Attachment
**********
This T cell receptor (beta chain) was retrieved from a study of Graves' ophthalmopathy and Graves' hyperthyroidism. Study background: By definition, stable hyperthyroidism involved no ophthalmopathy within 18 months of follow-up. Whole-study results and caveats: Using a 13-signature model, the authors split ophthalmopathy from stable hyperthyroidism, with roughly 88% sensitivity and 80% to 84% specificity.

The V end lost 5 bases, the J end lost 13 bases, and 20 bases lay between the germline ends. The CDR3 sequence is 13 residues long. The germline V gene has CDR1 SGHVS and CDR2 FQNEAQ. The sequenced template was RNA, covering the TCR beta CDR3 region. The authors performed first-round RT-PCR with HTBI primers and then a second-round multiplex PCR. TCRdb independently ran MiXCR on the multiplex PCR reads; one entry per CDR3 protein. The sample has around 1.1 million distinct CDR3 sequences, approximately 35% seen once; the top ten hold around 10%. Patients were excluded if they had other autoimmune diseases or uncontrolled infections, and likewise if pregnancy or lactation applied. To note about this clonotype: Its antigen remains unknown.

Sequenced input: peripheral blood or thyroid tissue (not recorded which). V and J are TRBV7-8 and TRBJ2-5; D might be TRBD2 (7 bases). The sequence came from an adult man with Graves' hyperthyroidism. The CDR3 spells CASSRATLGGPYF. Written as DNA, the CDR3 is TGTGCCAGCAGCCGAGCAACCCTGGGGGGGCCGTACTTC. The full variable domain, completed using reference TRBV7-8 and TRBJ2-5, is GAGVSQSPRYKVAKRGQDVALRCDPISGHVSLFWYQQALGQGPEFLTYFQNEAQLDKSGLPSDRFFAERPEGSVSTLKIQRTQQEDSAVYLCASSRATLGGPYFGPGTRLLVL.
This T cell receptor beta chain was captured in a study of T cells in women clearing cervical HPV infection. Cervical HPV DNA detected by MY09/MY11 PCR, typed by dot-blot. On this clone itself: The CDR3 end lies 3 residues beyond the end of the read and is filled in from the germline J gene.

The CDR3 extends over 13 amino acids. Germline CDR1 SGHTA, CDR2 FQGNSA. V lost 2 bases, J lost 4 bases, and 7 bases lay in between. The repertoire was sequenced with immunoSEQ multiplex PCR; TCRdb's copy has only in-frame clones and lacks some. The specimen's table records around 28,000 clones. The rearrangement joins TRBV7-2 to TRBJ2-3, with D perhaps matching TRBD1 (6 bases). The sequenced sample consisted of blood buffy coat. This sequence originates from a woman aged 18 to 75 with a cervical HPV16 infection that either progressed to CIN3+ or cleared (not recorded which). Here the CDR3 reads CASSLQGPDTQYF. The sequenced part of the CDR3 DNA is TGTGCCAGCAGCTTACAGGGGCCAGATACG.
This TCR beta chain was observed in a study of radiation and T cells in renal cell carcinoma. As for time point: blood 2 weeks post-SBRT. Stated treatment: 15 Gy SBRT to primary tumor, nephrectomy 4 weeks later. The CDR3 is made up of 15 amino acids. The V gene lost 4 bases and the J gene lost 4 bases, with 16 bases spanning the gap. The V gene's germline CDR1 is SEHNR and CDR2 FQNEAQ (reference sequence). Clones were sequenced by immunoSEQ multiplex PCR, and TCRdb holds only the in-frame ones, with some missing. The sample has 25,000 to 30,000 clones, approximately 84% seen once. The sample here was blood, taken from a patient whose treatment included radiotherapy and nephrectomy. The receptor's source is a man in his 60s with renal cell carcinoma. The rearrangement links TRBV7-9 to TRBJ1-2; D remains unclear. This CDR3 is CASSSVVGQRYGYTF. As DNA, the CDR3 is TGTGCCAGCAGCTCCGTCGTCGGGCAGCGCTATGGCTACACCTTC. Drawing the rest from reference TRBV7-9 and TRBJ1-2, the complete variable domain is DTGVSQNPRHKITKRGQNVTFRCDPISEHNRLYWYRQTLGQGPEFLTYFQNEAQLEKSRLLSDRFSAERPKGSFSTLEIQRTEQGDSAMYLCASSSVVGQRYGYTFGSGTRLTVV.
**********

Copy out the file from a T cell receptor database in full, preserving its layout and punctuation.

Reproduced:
This T cell receptor (beta chain) was retrieved from a study of Graves' ophthalmopathy and Graves' hyperthyroidism. Study background: By definition, stable hyperthyroidism involved no ophthalmopathy within 18 months of follow-up. Whole-study results and caveats: Using a 13-signature model, the authors split ophthalmopathy from stable hyperthyroidism, with roughly 88% sensitivity and 80% to 84% specificity.

The V end lost 5 bases, the J end lost 13 bases, and 20 bases lay between the germline ends. The CDR3 sequence is 13 residues long. The germline V gene has CDR1 SGHVS and CDR2 FQNEAQ. The sequenced template was RNA, covering the TCR beta CDR3 region. The authors performed first-round RT-PCR with HTBI primers and then a second-round multiplex PCR. TCRdb independently ran MiXCR on the multiplex PCR reads; one entry per CDR3 protein. The sample has around 1.1 million distinct CDR3 sequences, approximately 35% seen once; the top ten hold around 10%. Patients were excluded if they had other autoimmune diseases or uncontrolled infections, and likewise if pregnancy or lactation applied. To note about this clonotype: Its antigen remains unknown.

Sequenced input: peripheral blood or thyroid tissue (not recorded which). V and J are TRBV7-8 and TRBJ2-5; D might be TRBD2 (7 bases). The sequence came from an adult man with Graves' hyperthyroidism. The CDR3 spells CASSRATLGGPYF. Written as DNA, the CDR3 is TGTGCCAGCAGCCGAGCAACCCTGGGGGGGCCGTACTTC. The full variable domain, completed using reference TRBV7-8 and TRBJ2-5, is GAGVSQSPRYKVAKRGQDVALRCDPISGHVSLFWYQQALGQGPEFLTYFQNEAQLDKSGLPSDRFFAERPEGSVSTLKIQRTQQEDSAVYLCASSRATLGGPYFGPGTRLLVL.
This T cell receptor beta chain was captured in a study of T cells in women clearing cervical HPV infection. Cervical HPV DNA detected by MY09/MY11 PCR, typed by dot-blot. On this clone itself: The CDR3 end lies 3 residues beyond the end of the read and is filled in from the germline J gene.

The CDR3 extends over 13 amino acids. Germline CDR1 SGHTA, CDR2 FQGNSA. V lost 2 bases, J lost 4 bases, and 7 bases lay in between. The repertoire was sequenced with immunoSEQ multiplex PCR; TCRdb's copy has only in-frame clones and lacks some. The specimen's table records around 28,000 clones. The rearrangement joins TRBV7-2 to TRBJ2-3, with D perhaps matching TRBD1 (6 bases). The sequenced sample consisted of blood buffy coat. This sequence originates from a woman aged 18 to 75 with a cervical HPV16 infection that either progressed to CIN3+ or cleared (not recorded which). Here the CDR3 reads CASSLQGPDTQYF. The sequenced part of the CDR3 DNA is TGTGCCAGCAGCTTACAGGGGCCAGATACG.
This TCR beta chain was observed in a study of radiation and T cells in renal cell carcinoma. As for time point: blood 2 weeks post-SBRT. Stated treatment: 15 Gy SBRT to primary tumor, nephrectomy 4 weeks later. The CDR3 is made up of 15 amino acids. The V gene lost 4 bases and the J gene lost 4 bases, with 16 bases spanning the gap. The V gene's germline CDR1 is SEHNR and CDR2 FQNEAQ (reference sequence). Clones were sequenced by immunoSEQ multiplex PCR, and TCRdb holds only the in-frame ones, with some missing. The sample has 25,000 to 30,000 clones, approximately 84% seen once. The sample here was blood, taken from a patient whose treatment included radiotherapy and nephrectomy. The receptor's source is a man in his 60s with renal cell carcinoma. The rearrangement links TRBV7-9 to TRBJ1-2; D remains unclear. This CDR3 is CASSSVVGQRYGYTF. As DNA, the CDR3 is TGTGCCAGCAGCTCCGTCGTCGGGCAGCGCTATGGCTACACCTTC. Drawing the rest from reference TRBV7-9 and TRBJ1-2, the complete variable domain is DTGVSQNPRHKITKRGQNVTFRCDPISEHNRLYWYRQTLGQGPEFLTYFQNEAQLEKSRLLSDRFSAERPKGSFSTLEIQRTEQGDSAMYLCASSSVVGQRYGYTFGSGTRLTVV.